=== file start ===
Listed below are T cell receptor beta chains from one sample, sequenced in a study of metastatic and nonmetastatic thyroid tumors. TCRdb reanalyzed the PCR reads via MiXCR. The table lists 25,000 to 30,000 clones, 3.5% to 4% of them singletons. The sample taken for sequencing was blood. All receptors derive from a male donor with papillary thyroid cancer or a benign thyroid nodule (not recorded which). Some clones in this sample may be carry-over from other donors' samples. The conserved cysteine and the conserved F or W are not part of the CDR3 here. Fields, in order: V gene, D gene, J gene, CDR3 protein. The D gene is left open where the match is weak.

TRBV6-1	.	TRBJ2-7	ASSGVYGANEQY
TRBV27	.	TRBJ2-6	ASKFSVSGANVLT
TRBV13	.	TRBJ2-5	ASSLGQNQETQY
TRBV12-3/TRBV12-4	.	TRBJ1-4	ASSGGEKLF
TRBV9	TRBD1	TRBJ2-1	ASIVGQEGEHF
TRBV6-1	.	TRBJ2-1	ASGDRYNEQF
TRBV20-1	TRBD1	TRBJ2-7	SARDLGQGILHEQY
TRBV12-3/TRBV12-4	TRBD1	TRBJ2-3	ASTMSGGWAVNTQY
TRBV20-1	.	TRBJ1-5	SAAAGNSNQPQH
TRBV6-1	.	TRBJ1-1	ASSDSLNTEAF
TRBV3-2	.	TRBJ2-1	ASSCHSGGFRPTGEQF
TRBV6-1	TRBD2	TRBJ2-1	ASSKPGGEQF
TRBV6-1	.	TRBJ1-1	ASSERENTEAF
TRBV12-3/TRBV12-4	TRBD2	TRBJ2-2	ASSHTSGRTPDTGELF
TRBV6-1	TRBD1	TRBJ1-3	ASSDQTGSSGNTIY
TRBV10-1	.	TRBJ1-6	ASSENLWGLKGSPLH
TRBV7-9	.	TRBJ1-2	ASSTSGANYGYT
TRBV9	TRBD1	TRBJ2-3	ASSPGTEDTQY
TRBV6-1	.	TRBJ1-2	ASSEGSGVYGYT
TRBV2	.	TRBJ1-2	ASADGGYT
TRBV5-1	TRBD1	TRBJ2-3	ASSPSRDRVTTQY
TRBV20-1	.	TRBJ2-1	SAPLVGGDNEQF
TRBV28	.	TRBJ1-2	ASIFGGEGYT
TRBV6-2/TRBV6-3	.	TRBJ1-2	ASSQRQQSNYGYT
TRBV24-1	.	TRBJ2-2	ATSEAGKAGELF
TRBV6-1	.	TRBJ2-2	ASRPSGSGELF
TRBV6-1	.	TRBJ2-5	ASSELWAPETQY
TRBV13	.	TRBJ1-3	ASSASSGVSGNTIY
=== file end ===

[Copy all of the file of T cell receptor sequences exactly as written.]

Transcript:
Listed below are T cell receptor beta chains from one sample, sequenced in a study of metastatic and nonmetastatic thyroid tumors. TCRdb reanalyzed the PCR reads via MiXCR. The table lists 25,000 to 30,000 clones, 3.5% to 4% of them singletons. The sample taken for sequencing was blood. All receptors derive from a male donor with papillary thyroid cancer or a benign thyroid nodule (not recorded which). Some clones in this sample may be carry-over from other donors' samples. The conserved cysteine and the conserved F or W are not part of the CDR3 here. Fields, in order: V gene, D gene, J gene, CDR3 protein. The D gene is left open where the match is weak.

TRBV6-1	.	TRBJ2-7	ASSGVYGANEQY
TRBV27	.	TRBJ2-6	ASKFSVSGANVLT
TRBV13	.	TRBJ2-5	ASSLGQNQETQY
TRBV12-3/TRBV12-4	.	TRBJ1-4	ASSGGEKLF
TRBV9	TRBD1	TRBJ2-1	ASIVGQEGEHF
TRBV6-1	.	TRBJ2-1	ASGDRYNEQF
TRBV20-1	TRBD1	TRBJ2-7	SARDLGQGILHEQY
TRBV12-3/TRBV12-4	TRBD1	TRBJ2-3	ASTMSGGWAVNTQY
TRBV20-1	.	TRBJ1-5	SAAAGNSNQPQH
TRBV6-1	.	TRBJ1-1	ASSDSLNTEAF
TRBV3-2	.	TRBJ2-1	ASSCHSGGFRPTGEQF
TRBV6-1	TRBD2	TRBJ2-1	ASSKPGGEQF
TRBV6-1	.	TRBJ1-1	ASSERENTEAF
TRBV12-3/TRBV12-4	TRBD2	TRBJ2-2	ASSHTSGRTPDTGELF
TRBV6-1	TRBD1	TRBJ1-3	ASSDQTGSSGNTIY
TRBV10-1	.	TRBJ1-6	ASSENLWGLKGSPLH
TRBV7-9	.	TRBJ1-2	ASSTSGANYGYT
TRBV9	TRBD1	TRBJ2-3	ASSPGTEDTQY
TRBV6-1	.	TRBJ1-2	ASSEGSGVYGYT
TRBV2	.	TRBJ1-2	ASADGGYT
TRBV5-1	TRBD1	TRBJ2-3	ASSPSRDRVTTQY
TRBV20-1	.	TRBJ2-1	SAPLVGGDNEQF
TRBV28	.	TRBJ1-2	ASIFGGEGYT
TRBV6-2/TRBV6-3	.	TRBJ1-2	ASSQRQQSNYGYT
TRBV24-1	.	TRBJ2-2	ATSEAGKAGELF
TRBV6-1	.	TRBJ2-2	ASRPSGSGELF
TRBV6-1	.	TRBJ2-5	ASSELWAPETQY
TRBV13	.	TRBJ1-3	ASSASSGVSGNTIY